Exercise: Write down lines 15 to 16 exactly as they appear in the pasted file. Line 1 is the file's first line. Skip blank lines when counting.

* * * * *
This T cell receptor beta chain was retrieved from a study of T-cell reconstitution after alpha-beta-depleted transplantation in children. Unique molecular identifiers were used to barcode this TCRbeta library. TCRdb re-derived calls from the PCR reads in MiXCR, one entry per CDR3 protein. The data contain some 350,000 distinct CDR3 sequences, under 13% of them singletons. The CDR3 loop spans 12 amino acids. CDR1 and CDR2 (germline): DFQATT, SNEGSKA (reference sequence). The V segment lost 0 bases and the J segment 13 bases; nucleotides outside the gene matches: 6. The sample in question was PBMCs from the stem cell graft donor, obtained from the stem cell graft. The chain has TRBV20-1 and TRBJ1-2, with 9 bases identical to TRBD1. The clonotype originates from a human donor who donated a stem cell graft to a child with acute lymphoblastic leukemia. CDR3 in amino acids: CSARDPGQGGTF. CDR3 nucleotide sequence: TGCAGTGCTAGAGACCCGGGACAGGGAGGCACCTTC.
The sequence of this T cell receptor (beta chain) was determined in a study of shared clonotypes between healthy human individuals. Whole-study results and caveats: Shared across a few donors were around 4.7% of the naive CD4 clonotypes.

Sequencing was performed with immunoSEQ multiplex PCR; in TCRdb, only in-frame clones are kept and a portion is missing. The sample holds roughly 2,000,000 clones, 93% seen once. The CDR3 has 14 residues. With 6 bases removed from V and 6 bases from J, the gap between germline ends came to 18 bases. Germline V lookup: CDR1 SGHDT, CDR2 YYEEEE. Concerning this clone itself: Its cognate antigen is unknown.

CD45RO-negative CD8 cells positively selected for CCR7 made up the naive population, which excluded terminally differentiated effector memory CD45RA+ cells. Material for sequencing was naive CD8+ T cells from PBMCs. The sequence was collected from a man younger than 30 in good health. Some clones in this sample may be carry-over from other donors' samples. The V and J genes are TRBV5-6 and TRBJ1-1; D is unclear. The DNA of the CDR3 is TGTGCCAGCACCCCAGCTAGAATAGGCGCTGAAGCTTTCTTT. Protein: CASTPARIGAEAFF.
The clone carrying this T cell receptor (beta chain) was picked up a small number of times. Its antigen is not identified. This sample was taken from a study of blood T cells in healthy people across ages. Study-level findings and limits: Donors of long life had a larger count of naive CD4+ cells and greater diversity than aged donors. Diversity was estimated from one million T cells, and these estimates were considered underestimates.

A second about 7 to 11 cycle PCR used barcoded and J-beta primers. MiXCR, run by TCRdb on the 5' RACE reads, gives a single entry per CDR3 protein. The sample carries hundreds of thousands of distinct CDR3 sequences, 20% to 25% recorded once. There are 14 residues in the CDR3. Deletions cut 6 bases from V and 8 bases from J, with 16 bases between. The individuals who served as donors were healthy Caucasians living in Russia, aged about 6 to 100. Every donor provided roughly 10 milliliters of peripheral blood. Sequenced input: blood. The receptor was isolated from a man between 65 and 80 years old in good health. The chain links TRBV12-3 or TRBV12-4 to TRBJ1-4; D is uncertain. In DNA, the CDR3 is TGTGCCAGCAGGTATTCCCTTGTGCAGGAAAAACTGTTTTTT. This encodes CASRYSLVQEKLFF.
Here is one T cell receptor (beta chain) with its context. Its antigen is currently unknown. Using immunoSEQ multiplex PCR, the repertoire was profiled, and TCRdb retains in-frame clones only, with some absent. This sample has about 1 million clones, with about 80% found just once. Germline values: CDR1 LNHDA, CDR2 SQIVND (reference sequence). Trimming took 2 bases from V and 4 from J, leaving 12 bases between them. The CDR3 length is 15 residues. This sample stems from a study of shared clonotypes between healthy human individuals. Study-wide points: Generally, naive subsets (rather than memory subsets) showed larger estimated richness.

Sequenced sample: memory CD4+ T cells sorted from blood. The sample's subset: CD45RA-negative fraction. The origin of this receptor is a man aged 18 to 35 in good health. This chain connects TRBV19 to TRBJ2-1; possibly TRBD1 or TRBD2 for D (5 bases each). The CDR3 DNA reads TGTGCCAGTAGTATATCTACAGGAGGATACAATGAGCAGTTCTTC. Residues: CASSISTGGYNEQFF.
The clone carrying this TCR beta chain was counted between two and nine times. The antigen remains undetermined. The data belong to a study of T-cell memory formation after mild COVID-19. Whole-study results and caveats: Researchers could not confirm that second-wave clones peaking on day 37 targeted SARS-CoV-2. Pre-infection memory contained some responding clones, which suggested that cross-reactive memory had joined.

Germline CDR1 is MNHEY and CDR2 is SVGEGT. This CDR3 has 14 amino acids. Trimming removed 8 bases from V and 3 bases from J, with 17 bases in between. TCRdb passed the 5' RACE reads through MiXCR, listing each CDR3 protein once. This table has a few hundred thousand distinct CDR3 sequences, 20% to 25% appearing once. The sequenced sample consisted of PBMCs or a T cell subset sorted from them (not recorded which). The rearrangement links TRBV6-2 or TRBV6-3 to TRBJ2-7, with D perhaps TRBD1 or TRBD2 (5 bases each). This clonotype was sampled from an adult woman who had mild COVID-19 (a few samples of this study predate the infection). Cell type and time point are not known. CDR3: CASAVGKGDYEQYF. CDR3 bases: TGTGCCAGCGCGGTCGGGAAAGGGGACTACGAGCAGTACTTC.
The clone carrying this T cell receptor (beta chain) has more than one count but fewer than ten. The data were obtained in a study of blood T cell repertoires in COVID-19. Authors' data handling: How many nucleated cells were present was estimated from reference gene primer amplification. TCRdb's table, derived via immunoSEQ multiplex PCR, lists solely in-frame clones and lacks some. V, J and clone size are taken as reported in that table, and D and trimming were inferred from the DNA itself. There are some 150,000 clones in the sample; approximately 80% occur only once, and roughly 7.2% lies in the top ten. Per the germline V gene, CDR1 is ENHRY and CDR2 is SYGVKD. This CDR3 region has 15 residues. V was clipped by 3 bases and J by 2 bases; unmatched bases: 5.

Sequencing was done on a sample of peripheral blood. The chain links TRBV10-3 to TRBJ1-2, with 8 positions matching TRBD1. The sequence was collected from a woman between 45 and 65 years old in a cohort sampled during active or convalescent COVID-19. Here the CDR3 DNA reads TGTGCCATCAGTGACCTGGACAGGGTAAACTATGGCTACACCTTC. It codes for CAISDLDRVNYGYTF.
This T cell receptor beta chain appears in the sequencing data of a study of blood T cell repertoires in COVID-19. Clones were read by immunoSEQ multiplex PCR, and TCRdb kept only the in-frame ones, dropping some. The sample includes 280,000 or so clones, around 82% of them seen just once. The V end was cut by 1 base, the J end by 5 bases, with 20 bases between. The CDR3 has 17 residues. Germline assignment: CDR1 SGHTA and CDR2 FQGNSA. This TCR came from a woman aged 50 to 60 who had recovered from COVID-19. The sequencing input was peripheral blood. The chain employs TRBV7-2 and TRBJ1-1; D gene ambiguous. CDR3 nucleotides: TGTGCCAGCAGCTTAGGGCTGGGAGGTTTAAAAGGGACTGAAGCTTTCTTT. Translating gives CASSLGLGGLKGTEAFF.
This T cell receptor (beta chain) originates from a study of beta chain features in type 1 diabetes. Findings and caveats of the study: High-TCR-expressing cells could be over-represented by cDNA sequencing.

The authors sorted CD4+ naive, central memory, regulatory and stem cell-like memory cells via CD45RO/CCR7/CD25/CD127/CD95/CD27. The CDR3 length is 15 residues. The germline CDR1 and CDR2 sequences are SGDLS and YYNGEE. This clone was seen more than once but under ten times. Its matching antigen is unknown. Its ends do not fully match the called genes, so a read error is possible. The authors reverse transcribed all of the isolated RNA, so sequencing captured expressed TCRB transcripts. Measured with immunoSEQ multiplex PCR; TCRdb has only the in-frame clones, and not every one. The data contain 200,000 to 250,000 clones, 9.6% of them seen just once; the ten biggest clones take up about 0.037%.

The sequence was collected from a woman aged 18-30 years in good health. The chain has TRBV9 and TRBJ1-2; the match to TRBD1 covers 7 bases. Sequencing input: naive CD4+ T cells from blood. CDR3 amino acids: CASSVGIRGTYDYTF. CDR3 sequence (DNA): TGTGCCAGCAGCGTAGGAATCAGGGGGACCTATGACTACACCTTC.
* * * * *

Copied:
The authors sorted CD4+ naive, central memory, regulatory and stem cell-like memory cells via CD45RO/CCR7/CD25/CD127/CD95/CD27. The CDR3 length is 15 residues. The germline CDR1 and CDR2 sequences are SGDLS and YYNGEE. This clone was seen more than once but under ten times. Its matching antigen is unknown. Its ends do not fully match the called genes, so a read error is possible. The authors reverse transcribed all of the isolated RNA, so sequencing captured expressed TCRB transcripts. Measured with immunoSEQ multiplex PCR; TCRdb has only the in-frame clones, and not every one. The data contain 200,000 to 250,000 clones, 9.6% of them seen just once; the ten biggest clones take up about 0.037%.

The sequence was collected from a woman aged 18-30 years in good health. The chain has TRBV9 and TRBJ1-2; the match to TRBD1 covers 7 bases. Sequencing input: naive CD4+ T cells from blood. CDR3 amino acids: CASSVGIRGTYDYTF. CDR3 sequence (DNA): TGTGCCAGCAGCGTAGGAATCAGGGGGACCTATGACTACACCTTC.